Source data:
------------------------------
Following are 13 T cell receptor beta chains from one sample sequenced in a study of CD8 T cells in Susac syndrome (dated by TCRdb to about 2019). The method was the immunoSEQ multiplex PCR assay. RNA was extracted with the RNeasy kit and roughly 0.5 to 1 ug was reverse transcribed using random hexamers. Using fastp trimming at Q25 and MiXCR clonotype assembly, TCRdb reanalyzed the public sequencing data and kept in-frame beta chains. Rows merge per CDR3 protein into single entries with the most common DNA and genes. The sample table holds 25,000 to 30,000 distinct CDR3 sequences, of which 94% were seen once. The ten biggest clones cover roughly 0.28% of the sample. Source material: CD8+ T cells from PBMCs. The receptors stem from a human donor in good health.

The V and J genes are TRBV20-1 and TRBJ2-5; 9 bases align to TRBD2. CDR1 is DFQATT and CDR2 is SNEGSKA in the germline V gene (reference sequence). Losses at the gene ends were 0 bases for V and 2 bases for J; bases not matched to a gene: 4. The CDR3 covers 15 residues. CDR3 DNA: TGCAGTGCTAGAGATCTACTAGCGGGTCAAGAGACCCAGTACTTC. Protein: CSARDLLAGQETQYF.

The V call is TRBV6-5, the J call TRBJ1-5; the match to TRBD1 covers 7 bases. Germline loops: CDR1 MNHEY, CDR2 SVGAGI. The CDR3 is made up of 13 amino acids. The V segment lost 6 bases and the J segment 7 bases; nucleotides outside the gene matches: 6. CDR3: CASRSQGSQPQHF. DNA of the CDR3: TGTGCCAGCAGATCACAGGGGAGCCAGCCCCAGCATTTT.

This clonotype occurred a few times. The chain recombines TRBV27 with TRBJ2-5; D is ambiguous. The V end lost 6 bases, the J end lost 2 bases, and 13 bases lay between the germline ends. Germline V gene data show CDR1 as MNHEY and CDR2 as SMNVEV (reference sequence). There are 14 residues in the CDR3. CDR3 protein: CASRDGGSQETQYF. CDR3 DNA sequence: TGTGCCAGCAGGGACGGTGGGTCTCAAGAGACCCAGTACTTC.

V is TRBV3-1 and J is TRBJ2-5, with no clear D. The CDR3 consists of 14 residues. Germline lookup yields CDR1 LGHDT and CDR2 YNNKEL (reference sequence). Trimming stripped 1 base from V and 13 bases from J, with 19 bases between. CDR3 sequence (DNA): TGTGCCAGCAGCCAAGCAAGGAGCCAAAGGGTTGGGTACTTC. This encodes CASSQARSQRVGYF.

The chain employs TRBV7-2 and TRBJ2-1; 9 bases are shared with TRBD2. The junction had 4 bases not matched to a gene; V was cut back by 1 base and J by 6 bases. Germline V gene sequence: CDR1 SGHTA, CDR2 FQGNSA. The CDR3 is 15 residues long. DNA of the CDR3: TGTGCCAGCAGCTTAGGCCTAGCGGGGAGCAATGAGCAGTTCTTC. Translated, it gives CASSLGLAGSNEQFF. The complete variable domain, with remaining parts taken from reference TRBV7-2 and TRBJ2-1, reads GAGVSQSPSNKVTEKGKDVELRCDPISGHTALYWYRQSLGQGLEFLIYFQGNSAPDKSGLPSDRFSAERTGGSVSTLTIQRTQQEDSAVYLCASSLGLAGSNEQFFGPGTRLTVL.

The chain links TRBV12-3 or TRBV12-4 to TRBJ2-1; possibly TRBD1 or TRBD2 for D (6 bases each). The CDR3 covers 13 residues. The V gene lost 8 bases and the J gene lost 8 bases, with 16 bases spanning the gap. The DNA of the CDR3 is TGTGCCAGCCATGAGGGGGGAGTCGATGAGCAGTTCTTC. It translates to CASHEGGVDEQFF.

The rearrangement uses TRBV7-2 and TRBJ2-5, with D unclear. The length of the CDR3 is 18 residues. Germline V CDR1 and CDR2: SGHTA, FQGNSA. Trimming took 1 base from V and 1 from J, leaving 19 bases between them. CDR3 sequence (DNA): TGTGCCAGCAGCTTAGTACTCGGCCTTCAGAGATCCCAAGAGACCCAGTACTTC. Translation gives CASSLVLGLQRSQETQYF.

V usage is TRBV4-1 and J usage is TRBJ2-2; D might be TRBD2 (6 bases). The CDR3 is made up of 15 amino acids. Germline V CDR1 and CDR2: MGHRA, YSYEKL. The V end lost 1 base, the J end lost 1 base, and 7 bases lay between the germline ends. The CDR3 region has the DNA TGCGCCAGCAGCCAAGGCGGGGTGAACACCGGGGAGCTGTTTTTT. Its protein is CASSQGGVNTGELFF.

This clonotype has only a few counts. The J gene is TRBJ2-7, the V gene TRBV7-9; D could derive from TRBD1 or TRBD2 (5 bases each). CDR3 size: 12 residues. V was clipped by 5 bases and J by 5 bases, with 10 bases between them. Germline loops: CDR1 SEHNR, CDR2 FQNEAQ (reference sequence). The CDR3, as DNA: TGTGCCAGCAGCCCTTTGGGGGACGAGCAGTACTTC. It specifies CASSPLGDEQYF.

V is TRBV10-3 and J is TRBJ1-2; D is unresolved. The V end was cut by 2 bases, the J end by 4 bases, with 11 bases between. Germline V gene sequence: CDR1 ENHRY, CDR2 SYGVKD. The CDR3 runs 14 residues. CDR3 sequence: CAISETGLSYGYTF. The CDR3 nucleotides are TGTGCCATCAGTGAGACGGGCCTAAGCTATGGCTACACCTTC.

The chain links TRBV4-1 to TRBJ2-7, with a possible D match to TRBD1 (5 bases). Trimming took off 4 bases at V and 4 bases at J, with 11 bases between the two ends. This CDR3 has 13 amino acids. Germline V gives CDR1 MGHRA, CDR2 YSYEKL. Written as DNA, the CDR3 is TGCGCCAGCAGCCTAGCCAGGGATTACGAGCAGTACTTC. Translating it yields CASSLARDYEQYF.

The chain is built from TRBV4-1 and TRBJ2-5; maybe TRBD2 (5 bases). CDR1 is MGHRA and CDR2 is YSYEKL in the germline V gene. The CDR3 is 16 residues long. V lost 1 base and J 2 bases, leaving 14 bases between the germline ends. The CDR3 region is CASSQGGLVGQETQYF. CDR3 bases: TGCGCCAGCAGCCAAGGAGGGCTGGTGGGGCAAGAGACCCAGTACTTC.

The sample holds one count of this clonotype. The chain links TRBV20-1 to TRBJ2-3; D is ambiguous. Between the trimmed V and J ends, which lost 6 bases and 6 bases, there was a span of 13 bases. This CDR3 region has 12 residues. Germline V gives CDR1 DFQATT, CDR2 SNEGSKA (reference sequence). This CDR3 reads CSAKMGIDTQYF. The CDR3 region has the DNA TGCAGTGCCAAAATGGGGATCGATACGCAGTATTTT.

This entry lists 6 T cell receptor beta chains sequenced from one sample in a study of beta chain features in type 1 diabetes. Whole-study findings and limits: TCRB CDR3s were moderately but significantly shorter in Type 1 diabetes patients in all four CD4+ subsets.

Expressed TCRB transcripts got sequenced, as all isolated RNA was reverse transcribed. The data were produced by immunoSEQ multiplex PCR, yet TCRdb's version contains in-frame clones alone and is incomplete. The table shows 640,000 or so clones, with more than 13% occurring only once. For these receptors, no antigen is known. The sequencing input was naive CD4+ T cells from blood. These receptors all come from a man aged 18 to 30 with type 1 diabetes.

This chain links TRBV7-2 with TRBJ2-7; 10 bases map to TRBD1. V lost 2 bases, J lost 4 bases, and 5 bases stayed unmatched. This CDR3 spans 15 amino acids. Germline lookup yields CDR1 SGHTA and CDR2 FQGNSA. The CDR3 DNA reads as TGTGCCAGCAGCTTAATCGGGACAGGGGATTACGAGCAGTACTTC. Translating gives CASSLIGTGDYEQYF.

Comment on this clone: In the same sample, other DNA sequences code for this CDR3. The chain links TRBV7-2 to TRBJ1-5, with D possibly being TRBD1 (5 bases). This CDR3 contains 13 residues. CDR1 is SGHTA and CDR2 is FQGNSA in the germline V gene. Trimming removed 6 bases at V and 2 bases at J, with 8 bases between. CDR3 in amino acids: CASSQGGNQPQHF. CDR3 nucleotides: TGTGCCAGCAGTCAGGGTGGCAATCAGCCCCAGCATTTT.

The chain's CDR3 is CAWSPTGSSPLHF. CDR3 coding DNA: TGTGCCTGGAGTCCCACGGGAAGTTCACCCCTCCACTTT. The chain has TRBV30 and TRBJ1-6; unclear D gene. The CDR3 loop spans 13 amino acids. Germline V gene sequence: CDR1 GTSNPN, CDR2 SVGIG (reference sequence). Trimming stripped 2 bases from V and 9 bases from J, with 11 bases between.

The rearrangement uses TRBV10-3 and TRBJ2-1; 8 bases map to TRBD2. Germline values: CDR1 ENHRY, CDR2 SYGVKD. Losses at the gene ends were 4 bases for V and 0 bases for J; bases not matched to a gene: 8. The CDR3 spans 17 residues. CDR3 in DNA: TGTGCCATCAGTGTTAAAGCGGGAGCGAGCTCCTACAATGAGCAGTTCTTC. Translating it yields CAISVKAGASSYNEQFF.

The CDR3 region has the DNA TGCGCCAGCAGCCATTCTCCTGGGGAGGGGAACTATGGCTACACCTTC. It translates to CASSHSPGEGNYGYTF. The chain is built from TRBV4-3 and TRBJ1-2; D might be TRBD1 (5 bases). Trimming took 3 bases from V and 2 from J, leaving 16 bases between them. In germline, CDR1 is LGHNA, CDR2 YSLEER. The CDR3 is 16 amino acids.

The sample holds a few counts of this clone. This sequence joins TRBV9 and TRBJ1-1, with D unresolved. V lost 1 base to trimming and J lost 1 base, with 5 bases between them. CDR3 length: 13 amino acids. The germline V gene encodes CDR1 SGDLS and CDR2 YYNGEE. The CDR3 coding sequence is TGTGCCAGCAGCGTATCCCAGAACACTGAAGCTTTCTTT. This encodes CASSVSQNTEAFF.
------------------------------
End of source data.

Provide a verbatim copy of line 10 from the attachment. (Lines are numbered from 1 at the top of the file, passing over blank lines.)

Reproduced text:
This clonotype has only a few counts. The J gene is TRBJ2-7, the V gene TRBV7-9; D could derive from TRBD1 or TRBD2 (5 bases each). CDR3 size: 12 residues. V was clipped by 5 bases and J by 5 bases, with 10 bases between them. Germline loops: CDR1 SEHNR, CDR2 FQNEAQ (reference sequence). The CDR3, as DNA: TGTGCCAGCAGCCCTTTGGGGGACGAGCAGTACTTC. It specifies CASSPLGDEQYF.